As a project in process, Google Docs more than met our needs, but as we drew closer to completion, we hit two roadblocks. One was the previously mentioned citation problems, something Google docs has since improved upon. The second was the requirement that we deliver our manuscript in .doc format to our editor.

These two issues prompted us to export our book, chapter by chapter, into Word, after which our individual contributions began to take shape as a finished product. However, we didn’t want to fall into the vicious cycle of continuously e-mailing multiple versions of Word docs, constantly checking if we had the most current version open, and hoping we didn’t cancel out someone else’s edits.

Another reason Dropbox quickly became a fan favorite is not just its platform independence—it doesn’t care whether you use it on PC or a Mac—but its extreme mobile-friendliness. It made sharing files easy, as we were in almost constant communication at a time of intense editing, even though one of the authors was crossing the country on Amtrak. Dropbox let us share changes in real time, and we were then able to discuss the changes using e-mail, IM, and SMS (and even occasionally a phone call). Given this, you won’t be surprised to hear that we’re intrigued by the possibilities of a new (free) application for Mac OSX, called Chatbox, which supports collaboration by allowing discussion, annotation, and chat around Dropbox files.5

Dropbox features we love

Dropbox lets you upload multiple files at the same time. Plus, it keeps track of file history, so you always know you’re working from the latest version.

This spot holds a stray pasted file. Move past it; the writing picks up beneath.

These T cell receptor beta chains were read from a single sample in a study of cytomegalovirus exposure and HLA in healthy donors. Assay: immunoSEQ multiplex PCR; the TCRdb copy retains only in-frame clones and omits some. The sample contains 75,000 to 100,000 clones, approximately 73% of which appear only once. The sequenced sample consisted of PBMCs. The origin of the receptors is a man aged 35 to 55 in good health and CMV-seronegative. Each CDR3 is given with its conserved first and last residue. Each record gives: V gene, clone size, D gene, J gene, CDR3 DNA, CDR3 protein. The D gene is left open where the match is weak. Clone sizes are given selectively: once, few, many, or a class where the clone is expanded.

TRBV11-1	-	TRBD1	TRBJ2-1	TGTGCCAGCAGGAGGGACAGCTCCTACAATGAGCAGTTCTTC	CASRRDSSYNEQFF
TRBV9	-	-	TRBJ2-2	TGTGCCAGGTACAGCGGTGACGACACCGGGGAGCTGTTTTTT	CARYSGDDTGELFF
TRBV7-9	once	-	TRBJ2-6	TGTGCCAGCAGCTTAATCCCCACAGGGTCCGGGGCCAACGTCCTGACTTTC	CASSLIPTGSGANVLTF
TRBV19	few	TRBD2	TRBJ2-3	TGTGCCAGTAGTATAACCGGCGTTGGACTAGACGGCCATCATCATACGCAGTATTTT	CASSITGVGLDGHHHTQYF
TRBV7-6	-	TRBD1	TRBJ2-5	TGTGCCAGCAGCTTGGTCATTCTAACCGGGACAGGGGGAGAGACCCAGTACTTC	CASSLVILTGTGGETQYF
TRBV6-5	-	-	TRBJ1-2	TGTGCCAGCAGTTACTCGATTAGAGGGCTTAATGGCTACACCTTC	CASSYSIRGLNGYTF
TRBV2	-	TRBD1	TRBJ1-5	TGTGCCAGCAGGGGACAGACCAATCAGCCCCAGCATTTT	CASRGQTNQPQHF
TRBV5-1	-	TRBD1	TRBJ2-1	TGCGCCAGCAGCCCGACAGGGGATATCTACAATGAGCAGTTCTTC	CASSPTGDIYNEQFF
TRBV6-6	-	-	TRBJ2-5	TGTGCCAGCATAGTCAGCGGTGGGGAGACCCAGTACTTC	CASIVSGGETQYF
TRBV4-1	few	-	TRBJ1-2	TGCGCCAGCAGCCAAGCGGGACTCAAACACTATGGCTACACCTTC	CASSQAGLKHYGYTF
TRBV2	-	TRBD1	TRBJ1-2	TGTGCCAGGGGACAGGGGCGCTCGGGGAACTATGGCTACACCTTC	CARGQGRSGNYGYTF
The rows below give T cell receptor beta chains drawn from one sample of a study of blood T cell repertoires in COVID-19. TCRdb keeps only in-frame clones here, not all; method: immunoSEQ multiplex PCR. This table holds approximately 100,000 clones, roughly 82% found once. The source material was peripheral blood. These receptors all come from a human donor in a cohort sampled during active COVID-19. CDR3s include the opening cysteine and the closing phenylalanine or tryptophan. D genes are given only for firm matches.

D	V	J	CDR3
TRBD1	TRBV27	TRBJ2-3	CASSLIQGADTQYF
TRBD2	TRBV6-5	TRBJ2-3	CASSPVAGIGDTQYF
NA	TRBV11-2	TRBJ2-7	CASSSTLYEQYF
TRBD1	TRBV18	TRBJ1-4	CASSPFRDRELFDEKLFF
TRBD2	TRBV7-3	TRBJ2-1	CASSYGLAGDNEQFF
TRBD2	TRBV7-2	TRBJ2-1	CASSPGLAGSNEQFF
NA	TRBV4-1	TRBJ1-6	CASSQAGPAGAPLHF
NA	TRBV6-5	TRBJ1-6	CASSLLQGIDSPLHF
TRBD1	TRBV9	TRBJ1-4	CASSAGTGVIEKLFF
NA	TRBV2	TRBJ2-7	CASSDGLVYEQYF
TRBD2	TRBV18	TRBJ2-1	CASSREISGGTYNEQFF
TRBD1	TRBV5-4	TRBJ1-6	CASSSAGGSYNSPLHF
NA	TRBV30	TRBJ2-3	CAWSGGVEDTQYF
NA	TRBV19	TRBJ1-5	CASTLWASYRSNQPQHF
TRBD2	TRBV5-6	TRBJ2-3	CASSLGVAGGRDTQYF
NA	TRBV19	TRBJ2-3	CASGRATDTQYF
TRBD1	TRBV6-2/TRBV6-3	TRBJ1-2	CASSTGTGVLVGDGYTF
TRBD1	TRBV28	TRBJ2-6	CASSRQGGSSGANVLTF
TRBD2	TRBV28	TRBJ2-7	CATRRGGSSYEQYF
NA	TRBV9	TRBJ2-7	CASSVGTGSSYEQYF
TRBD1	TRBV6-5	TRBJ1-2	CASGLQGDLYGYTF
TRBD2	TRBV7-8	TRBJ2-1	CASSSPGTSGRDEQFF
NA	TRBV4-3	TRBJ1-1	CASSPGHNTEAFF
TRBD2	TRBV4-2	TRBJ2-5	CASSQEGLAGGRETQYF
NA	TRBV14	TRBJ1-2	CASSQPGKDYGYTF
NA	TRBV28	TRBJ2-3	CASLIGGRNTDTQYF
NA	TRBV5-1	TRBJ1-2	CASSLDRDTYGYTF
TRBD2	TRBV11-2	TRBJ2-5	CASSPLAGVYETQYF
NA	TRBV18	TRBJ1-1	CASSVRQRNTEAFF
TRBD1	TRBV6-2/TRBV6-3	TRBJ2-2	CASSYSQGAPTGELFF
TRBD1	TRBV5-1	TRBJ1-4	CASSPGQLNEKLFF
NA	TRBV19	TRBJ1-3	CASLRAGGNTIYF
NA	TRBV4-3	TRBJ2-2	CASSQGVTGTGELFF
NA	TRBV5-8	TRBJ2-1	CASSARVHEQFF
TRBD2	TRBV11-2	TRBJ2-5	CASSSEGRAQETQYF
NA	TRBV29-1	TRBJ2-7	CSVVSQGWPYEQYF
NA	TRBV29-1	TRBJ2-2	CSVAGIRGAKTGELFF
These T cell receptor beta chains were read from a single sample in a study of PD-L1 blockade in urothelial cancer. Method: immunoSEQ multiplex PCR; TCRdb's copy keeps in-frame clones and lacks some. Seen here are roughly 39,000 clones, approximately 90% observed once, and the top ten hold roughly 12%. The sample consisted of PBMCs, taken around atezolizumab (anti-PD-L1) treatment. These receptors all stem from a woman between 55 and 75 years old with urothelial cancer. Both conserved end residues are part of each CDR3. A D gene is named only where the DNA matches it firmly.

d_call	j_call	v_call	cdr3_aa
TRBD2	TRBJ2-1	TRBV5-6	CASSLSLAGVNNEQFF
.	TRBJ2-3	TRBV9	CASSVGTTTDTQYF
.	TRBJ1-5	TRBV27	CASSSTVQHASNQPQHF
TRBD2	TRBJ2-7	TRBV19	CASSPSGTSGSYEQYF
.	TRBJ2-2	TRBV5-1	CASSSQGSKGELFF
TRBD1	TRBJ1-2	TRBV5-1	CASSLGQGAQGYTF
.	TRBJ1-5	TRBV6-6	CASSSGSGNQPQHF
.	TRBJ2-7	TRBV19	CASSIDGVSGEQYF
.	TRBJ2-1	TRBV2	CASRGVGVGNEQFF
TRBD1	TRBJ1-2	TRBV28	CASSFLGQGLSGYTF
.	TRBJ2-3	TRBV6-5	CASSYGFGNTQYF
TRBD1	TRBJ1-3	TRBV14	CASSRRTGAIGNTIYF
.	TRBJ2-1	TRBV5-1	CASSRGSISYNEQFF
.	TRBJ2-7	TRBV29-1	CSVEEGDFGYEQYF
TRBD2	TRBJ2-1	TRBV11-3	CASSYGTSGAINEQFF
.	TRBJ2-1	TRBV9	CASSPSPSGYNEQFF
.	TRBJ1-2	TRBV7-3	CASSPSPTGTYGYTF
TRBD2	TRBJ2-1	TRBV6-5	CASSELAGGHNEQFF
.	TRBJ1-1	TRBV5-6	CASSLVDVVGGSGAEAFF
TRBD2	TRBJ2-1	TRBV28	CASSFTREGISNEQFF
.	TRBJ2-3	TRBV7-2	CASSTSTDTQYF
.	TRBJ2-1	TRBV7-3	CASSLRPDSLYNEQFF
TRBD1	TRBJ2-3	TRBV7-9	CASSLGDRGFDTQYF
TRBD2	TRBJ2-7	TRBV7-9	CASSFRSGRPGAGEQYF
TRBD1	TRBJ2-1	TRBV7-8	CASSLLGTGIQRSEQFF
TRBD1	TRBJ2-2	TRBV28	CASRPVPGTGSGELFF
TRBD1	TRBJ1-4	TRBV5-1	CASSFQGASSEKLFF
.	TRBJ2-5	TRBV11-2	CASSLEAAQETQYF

The Dropbox client on your desktop computer will alert you when collaborators change or update files. You can share whole folders, as well as individual files, which means you don’t have to worry about setting permission levels for every file you want to share.

Where next?

Whatever your feelings about the impact technology might have on the character of writing, it’s hard to dispute that the mechanics of planning and executing a scholarly publication have been made more efficient by these, and other, new tools. There are pitfalls to this new crop of technologies, of course; in addition to the failures we mentioned previously, the unexpected and unexpectedly swift decommissioning of Google Wave is just one more example of the risks associated with cloud computing. Controversy swirls around issues of privacy, ownership, access, and archiving, but there remain exciting opportunities despite the many valid concerns.